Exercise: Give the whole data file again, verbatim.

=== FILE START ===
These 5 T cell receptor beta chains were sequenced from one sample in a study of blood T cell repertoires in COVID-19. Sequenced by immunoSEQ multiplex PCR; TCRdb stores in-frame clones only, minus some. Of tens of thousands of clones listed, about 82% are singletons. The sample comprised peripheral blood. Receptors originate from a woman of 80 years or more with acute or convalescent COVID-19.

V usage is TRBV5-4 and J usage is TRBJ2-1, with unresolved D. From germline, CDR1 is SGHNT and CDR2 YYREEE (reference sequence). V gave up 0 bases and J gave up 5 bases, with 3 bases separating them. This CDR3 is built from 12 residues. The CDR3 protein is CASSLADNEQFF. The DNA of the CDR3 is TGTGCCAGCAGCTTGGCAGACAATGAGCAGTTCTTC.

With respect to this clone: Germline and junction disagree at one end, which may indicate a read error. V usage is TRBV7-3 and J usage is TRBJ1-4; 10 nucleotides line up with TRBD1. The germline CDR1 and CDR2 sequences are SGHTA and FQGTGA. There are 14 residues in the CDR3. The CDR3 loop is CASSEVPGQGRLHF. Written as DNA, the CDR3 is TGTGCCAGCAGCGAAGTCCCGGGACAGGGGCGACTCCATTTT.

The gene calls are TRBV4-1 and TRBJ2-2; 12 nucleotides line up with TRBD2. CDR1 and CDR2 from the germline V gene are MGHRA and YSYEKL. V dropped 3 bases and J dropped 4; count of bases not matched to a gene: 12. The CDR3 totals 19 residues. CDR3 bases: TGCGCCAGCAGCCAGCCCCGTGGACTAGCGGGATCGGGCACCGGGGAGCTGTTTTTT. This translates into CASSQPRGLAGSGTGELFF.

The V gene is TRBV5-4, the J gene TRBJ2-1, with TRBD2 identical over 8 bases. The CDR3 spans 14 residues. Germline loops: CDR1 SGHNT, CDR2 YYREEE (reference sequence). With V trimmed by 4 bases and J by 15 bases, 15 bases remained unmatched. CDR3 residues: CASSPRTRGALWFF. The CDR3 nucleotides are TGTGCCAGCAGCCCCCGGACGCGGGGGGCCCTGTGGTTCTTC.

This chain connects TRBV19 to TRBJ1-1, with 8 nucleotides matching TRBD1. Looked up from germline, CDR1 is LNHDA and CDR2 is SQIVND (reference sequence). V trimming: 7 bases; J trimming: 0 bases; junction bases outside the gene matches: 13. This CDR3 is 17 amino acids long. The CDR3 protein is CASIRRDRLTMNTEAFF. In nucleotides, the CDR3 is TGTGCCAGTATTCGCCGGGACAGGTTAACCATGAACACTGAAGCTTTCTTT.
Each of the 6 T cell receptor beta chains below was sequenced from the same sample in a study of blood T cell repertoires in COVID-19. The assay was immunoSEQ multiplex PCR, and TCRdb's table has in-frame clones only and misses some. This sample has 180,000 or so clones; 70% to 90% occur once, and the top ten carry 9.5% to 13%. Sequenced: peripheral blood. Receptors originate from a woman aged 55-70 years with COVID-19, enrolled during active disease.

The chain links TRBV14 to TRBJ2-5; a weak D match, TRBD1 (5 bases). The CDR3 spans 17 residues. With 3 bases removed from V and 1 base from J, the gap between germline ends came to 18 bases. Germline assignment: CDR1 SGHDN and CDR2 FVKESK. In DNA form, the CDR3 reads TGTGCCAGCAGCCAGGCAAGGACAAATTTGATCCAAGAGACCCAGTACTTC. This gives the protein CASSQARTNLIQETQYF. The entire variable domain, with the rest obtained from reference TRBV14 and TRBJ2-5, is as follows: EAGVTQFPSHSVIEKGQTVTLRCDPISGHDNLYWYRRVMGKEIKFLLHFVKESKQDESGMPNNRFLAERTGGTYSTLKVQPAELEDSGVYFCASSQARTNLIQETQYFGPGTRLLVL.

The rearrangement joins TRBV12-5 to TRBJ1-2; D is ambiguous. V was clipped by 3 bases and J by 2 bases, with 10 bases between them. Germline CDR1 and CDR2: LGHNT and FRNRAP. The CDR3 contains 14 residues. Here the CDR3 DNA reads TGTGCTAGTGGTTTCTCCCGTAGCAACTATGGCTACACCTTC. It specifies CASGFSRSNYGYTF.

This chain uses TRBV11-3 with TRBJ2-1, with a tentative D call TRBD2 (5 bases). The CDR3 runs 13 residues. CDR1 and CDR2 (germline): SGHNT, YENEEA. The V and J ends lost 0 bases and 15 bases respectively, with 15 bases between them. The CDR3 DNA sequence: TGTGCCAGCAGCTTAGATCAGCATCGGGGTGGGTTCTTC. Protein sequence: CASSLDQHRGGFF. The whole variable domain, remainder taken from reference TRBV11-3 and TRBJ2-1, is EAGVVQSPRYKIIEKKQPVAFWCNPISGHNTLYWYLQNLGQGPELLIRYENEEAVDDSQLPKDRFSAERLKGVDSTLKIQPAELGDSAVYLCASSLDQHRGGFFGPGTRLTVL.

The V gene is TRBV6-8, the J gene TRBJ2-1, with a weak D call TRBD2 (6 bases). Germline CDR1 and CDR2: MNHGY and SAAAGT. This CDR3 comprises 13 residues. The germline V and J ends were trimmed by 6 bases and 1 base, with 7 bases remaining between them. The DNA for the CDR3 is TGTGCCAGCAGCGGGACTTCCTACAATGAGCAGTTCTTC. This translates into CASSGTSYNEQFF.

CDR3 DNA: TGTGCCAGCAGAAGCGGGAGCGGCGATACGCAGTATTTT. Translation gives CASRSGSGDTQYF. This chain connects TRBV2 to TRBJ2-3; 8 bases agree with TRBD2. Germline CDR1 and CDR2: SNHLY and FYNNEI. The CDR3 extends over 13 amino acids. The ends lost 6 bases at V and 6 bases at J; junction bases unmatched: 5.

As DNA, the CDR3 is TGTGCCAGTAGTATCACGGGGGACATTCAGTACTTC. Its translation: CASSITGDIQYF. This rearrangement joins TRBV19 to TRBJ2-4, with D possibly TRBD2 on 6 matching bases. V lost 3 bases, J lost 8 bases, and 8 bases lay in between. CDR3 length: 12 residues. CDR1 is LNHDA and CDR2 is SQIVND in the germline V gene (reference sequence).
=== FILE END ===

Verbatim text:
These 5 T cell receptor beta chains were sequenced from one sample in a study of blood T cell repertoires in COVID-19. Sequenced by immunoSEQ multiplex PCR; TCRdb stores in-frame clones only, minus some. Of tens of thousands of clones listed, about 82% are singletons. The sample comprised peripheral blood. Receptors originate from a woman of 80 years or more with acute or convalescent COVID-19.

V usage is TRBV5-4 and J usage is TRBJ2-1, with unresolved D. From germline, CDR1 is SGHNT and CDR2 YYREEE (reference sequence). V gave up 0 bases and J gave up 5 bases, with 3 bases separating them. This CDR3 is built from 12 residues. The CDR3 protein is CASSLADNEQFF. The DNA of the CDR3 is TGTGCCAGCAGCTTGGCAGACAATGAGCAGTTCTTC.

With respect to this clone: Germline and junction disagree at one end, which may indicate a read error. V usage is TRBV7-3 and J usage is TRBJ1-4; 10 nucleotides line up with TRBD1. The germline CDR1 and CDR2 sequences are SGHTA and FQGTGA. There are 14 residues in the CDR3. The CDR3 loop is CASSEVPGQGRLHF. Written as DNA, the CDR3 is TGTGCCAGCAGCGAAGTCCCGGGACAGGGGCGACTCCATTTT.

The gene calls are TRBV4-1 and TRBJ2-2; 12 nucleotides line up with TRBD2. CDR1 and CDR2 from the germline V gene are MGHRA and YSYEKL. V dropped 3 bases and J dropped 4; count of bases not matched to a gene: 12. The CDR3 totals 19 residues. CDR3 bases: TGCGCCAGCAGCCAGCCCCGTGGACTAGCGGGATCGGGCACCGGGGAGCTGTTTTTT. This translates into CASSQPRGLAGSGTGELFF.

The V gene is TRBV5-4, the J gene TRBJ2-1, with TRBD2 identical over 8 bases. The CDR3 spans 14 residues. Germline loops: CDR1 SGHNT, CDR2 YYREEE (reference sequence). With V trimmed by 4 bases and J by 15 bases, 15 bases remained unmatched. CDR3 residues: CASSPRTRGALWFF. The CDR3 nucleotides are TGTGCCAGCAGCCCCCGGACGCGGGGGGCCCTGTGGTTCTTC.

This chain connects TRBV19 to TRBJ1-1, with 8 nucleotides matching TRBD1. Looked up from germline, CDR1 is LNHDA and CDR2 is SQIVND (reference sequence). V trimming: 7 bases; J trimming: 0 bases; junction bases outside the gene matches: 13. This CDR3 is 17 amino acids long. The CDR3 protein is CASIRRDRLTMNTEAFF. In nucleotides, the CDR3 is TGTGCCAGTATTCGCCGGGACAGGTTAACCATGAACACTGAAGCTTTCTTT.
Each of the 6 T cell receptor beta chains below was sequenced from the same sample in a study of blood T cell repertoires in COVID-19. The assay was immunoSEQ multiplex PCR, and TCRdb's table has in-frame clones only and misses some. This sample has 180,000 or so clones; 70% to 90% occur once, and the top ten carry 9.5% to 13%. Sequenced: peripheral blood. Receptors originate from a woman aged 55-70 years with COVID-19, enrolled during active disease.

The chain links TRBV14 to TRBJ2-5; a weak D match, TRBD1 (5 bases). The CDR3 spans 17 residues. With 3 bases removed from V and 1 base from J, the gap between germline ends came to 18 bases. Germline assignment: CDR1 SGHDN and CDR2 FVKESK. In DNA form, the CDR3 reads TGTGCCAGCAGCCAGGCAAGGACAAATTTGATCCAAGAGACCCAGTACTTC. This gives the protein CASSQARTNLIQETQYF. The entire variable domain, with the rest obtained from reference TRBV14 and TRBJ2-5, is as follows: EAGVTQFPSHSVIEKGQTVTLRCDPISGHDNLYWYRRVMGKEIKFLLHFVKESKQDESGMPNNRFLAERTGGTYSTLKVQPAELEDSGVYFCASSQARTNLIQETQYFGPGTRLLVL.

The rearrangement joins TRBV12-5 to TRBJ1-2; D is ambiguous. V was clipped by 3 bases and J by 2 bases, with 10 bases between them. Germline CDR1 and CDR2: LGHNT and FRNRAP. The CDR3 contains 14 residues. Here the CDR3 DNA reads TGTGCTAGTGGTTTCTCCCGTAGCAACTATGGCTACACCTTC. It specifies CASGFSRSNYGYTF.

This chain uses TRBV11-3 with TRBJ2-1, with a tentative D call TRBD2 (5 bases). The CDR3 runs 13 residues. CDR1 and CDR2 (germline): SGHNT, YENEEA. The V and J ends lost 0 bases and 15 bases respectively, with 15 bases between them. The CDR3 DNA sequence: TGTGCCAGCAGCTTAGATCAGCATCGGGGTGGGTTCTTC. Protein sequence: CASSLDQHRGGFF. The whole variable domain, remainder taken from reference TRBV11-3 and TRBJ2-1, is EAGVVQSPRYKIIEKKQPVAFWCNPISGHNTLYWYLQNLGQGPELLIRYENEEAVDDSQLPKDRFSAERLKGVDSTLKIQPAELGDSAVYLCASSLDQHRGGFFGPGTRLTVL.

The V gene is TRBV6-8, the J gene TRBJ2-1, with a weak D call TRBD2 (6 bases). Germline CDR1 and CDR2: MNHGY and SAAAGT. This CDR3 comprises 13 residues. The germline V and J ends were trimmed by 6 bases and 1 base, with 7 bases remaining between them. The DNA for the CDR3 is TGTGCCAGCAGCGGGACTTCCTACAATGAGCAGTTCTTC. This translates into CASSGTSYNEQFF.

CDR3 DNA: TGTGCCAGCAGAAGCGGGAGCGGCGATACGCAGTATTTT. Translation gives CASRSGSGDTQYF. This chain connects TRBV2 to TRBJ2-3; 8 bases agree with TRBD2. Germline CDR1 and CDR2: SNHLY and FYNNEI. The CDR3 extends over 13 amino acids. The ends lost 6 bases at V and 6 bases at J; junction bases unmatched: 5.

As DNA, the CDR3 is TGTGCCAGTAGTATCACGGGGGACATTCAGTACTTC. Its translation: CASSITGDIQYF. This rearrangement joins TRBV19 to TRBJ2-4, with D possibly TRBD2 on 6 matching bases. V lost 3 bases, J lost 8 bases, and 8 bases lay in between. CDR3 length: 12 residues. CDR1 is LNHDA and CDR2 is SQIVND in the germline V gene (reference sequence).